Written in a format that can be attributed to science fiction, Scenario Data # 39 records the personal but detached impression of the author on the reenactment project taken by the Israel Museum. The purpose of reenactment is to move back in time and create a real-time setup to which the lost futurologist of the ‘Kubrick Company’, who was last seen in an eighteenth century French salon, can make a comeback. The reenactment is planned in such a way that in the event of the futurologist’s return, he would find himself on Israeli soil and not in France. An acute and vivid picture is drawn by Schaerf to represent the authenticity and believability of stage preparation that would subsequently lead to the reproduction. Commenting on ideology and precursors to reenactment, Karl Marx observed that even a child is aware of the fact that “a social formation which did not reproduce the conditions of production at the same time as it produced would not last a year.” (Žižek 100) What he means is that in order to produce, we must first of all form the conditions that would facilitate production. This holds true for the premise opted for by Eran Schaerf in Scenario Data # 39. Since history is nearly impossible to be relived directly, any attempt to recreate the past through vehicles of art must focus on preparing a setup that resembles what is to be reproduced. In truth, art is a dissolute medium which is not dictated by common social standards of righteousness. Hence, the reenactment needs not be exact all the time, but it has to reflect the authenticity of the situation to some extent. Likewise in Scenario Data # 39, the French Baron Edmond de Rothschild’s installation of a French salon in the Israeli Museum of Period Rooms does not reflect the actual eighteenth century salon in which the Kubrick Company’s lost futurologist was seen for the last time. It would be more appropriate if we say that this reconstruction does not need to match the original one simply because artistic imagination is perfectly capable of sustaining itself without stretching to exact points of resemblance. But at the same time, we also face an inescapable paradox concerning the authentic expression of the twentieth century artistic movements. The problem an artist encounters while reenacting past events is how much the past and the future should be blended to make a seamless continuation (RETRO/NECRO: From Beyond the Grave of the Politics of Re-Enactment 2007). Socio-political pressure on artistic freedom is another key factor to consider in this context. Rise in consumerism and retro fashions often lead to falsification of historical facts that emerge out of linear progression of time. Now this is critical when it comes to maintaining the authenticity of art or any other creative sector for that matter. If the source is tampered with, chances are slim that the reconstruction would carry the original flavor. Thus, the perplexing question remains unanswered: “Does the seamless flow get affected when reconstructed?” This seems to be very much relevant in case of Scenario Data # 39, where the reenactment of a public interrogation scene by the Israeli security service leaves the actor somewhat baffled: “The accused said he had never seen Israeli interrogators through Palestinian eyes before, and referred to the shooting as an intimate viewfinder experience which he has been longing to re-experience ever since.” (Schaerf 11)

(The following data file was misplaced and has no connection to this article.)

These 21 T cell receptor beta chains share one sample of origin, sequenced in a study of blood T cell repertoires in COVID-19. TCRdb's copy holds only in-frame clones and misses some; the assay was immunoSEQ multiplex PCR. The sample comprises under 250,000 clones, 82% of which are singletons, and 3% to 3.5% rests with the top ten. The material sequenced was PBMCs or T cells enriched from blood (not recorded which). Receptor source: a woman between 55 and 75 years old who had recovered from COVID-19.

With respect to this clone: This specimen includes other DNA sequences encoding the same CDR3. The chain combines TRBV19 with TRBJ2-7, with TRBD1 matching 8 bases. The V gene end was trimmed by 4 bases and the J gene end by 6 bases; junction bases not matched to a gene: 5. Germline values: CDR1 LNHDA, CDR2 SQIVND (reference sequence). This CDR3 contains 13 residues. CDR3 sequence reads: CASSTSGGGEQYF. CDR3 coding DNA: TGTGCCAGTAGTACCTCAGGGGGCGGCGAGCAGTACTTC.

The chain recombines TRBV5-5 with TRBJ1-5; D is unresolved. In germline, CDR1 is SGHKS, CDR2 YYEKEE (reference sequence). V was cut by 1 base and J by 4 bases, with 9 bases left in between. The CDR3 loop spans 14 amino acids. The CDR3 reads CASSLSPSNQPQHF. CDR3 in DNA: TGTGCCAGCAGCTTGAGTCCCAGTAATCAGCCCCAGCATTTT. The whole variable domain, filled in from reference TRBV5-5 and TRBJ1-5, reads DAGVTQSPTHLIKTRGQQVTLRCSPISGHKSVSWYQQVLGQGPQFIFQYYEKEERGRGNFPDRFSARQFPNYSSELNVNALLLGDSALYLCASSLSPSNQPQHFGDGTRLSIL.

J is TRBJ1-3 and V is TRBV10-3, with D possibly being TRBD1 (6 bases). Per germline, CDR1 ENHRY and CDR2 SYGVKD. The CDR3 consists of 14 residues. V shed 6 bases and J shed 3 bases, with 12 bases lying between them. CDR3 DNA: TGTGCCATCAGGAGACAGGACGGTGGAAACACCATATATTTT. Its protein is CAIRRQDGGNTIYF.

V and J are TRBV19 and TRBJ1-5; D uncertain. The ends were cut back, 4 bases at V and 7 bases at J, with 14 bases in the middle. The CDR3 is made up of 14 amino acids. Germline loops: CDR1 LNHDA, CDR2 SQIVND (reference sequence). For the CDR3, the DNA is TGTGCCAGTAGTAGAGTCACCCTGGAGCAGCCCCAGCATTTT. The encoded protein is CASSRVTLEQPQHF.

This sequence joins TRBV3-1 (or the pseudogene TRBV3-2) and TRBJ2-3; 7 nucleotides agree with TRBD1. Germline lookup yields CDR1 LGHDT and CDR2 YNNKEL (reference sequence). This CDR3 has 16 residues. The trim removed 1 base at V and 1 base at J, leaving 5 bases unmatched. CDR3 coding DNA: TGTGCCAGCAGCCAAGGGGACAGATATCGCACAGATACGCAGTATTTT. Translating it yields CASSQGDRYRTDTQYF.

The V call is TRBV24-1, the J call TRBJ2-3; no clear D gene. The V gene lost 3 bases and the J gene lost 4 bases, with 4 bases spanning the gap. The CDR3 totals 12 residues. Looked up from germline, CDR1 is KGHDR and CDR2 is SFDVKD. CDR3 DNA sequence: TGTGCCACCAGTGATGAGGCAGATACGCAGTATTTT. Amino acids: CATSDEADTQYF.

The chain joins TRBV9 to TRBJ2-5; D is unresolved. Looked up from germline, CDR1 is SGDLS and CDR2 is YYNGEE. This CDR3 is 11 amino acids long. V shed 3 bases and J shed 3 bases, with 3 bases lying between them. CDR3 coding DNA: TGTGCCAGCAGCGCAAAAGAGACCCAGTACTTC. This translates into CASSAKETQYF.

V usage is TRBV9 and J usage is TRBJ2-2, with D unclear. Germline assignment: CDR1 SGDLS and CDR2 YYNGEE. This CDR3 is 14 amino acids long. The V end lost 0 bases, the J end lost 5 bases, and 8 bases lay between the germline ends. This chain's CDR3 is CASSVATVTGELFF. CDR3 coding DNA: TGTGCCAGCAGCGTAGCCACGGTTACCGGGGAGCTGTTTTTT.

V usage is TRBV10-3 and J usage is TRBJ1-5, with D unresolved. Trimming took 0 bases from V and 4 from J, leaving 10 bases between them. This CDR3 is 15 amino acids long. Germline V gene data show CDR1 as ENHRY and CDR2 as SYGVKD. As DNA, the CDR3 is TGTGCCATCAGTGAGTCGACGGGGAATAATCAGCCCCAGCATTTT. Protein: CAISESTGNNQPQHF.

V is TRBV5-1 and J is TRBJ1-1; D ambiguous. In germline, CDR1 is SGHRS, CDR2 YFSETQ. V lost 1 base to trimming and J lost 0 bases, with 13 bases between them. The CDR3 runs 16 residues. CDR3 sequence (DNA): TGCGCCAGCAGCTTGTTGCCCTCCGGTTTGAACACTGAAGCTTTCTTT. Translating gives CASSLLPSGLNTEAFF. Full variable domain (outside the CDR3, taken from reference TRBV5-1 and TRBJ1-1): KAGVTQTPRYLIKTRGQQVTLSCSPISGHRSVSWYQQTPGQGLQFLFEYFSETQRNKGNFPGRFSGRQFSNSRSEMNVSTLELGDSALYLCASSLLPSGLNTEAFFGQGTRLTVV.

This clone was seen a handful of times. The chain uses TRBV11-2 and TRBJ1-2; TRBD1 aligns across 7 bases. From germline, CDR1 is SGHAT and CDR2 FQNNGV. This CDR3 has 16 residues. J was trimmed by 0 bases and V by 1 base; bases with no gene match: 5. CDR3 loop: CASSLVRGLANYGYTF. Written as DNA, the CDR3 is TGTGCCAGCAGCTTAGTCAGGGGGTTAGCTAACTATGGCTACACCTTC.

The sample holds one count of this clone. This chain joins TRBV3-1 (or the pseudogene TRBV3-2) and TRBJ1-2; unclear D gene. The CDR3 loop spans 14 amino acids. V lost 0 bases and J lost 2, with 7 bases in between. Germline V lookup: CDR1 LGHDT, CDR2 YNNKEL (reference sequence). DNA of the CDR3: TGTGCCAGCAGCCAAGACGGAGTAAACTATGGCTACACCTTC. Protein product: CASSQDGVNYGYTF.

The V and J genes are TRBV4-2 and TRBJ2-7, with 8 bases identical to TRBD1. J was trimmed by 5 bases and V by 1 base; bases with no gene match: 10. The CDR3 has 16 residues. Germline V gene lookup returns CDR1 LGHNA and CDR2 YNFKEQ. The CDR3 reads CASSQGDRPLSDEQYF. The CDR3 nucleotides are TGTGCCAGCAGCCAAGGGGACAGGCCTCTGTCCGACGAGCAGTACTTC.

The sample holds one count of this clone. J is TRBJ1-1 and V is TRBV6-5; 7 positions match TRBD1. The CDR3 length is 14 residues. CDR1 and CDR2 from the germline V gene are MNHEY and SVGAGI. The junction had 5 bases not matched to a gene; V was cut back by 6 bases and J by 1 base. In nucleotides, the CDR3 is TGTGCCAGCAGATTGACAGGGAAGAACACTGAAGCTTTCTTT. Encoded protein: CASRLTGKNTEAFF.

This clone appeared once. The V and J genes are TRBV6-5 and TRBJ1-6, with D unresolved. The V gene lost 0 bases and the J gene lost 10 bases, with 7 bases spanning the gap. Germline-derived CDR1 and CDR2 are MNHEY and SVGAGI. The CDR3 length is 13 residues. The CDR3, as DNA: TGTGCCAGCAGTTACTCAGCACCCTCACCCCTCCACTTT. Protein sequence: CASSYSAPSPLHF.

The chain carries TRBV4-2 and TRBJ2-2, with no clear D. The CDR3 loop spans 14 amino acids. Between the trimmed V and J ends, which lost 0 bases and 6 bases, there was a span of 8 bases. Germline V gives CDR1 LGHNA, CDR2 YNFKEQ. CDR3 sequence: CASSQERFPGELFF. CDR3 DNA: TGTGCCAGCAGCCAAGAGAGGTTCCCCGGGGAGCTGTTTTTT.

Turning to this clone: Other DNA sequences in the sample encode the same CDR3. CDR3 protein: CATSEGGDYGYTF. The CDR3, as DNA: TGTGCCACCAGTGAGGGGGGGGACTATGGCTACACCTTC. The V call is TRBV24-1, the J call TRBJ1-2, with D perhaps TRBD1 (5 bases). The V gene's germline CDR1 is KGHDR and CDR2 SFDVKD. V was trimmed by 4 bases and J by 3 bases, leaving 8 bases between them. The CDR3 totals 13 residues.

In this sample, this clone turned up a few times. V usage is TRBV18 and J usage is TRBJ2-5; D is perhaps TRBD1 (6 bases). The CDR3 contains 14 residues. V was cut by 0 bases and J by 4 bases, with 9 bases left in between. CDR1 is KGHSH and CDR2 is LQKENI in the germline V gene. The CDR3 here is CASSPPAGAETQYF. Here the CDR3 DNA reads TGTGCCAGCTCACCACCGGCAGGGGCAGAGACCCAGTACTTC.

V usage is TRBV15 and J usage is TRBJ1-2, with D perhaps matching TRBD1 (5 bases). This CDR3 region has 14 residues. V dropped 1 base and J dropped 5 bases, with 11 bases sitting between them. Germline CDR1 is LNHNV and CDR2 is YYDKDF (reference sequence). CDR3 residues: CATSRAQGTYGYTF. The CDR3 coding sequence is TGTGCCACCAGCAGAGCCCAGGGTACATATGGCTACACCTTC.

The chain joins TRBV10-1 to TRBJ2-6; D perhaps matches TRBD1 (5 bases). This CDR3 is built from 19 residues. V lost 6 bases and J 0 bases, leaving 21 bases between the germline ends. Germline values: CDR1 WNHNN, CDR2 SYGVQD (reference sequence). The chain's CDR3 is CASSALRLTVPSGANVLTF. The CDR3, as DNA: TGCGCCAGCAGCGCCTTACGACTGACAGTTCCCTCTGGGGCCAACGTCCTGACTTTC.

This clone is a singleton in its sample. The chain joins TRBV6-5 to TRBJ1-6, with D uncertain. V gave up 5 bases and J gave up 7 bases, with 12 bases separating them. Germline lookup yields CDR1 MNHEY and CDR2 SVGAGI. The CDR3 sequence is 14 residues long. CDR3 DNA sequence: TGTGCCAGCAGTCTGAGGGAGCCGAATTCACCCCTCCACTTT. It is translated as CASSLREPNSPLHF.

The cultural aftershock that comes from reconstruction has a significant amount of bearing on the concept of reenactment. Here again, social setup plays a determining role in that the capitalist mode can exercise its power to shape not just the ideas, but also the upshots of creative undertakings. Walter Benjamin (1936) argues in his essay The Work of Art in the Age of Mechanical Reproduction that modern ways of conceiving art differs a great deal from what it used to be in ancient times. A steady influx of technical innovations has brought about a sea change in the way we appreciate art in its purest of forms. From the perspectives of culture, technological advancements have set the privileged class apart from the underprivileged ones (Burt 2004). While art has always been an impalpable phenomenon characterized by its reiterative nature, mechanical reproduction is something new – something that has emerged in recent times. It is an issue of serious contention whether the mechanical interference has denigrated the intrinsic qualities of art or not. If we take into account the ancient Greek sculpture and works of Bronze, terra cottas and coins, we will be able to trace a pattern of how these artifacts were reproduced in bulk scale. At the same time, ancient artisans did not have to compromise too much with the quality of their products. The same went for literature too. However, the nineteenth century witnessed radical changes in reproductive methodologies involving art. As we see in the presentation of Schaerf, pictorial reiteration began to take the center stage replacing traditional modes of painting. On one hand, it facilitated more vivid and accurate representation of events, which was impossible to capture in any other way. But on the other hand, it also took away the imaginative faculty of creation: “At the same time, a drawing is evidence of the scene that it represents as having taken place – be it only in the imagination of the caricaturist.” To the question, whether the caricaturist who depicts scenes from his imagination can be legally taken to be the author of these scenes the spokesman replied: “Each and every one of us is at least a co-author of what he imagines…” (Schaerf 12)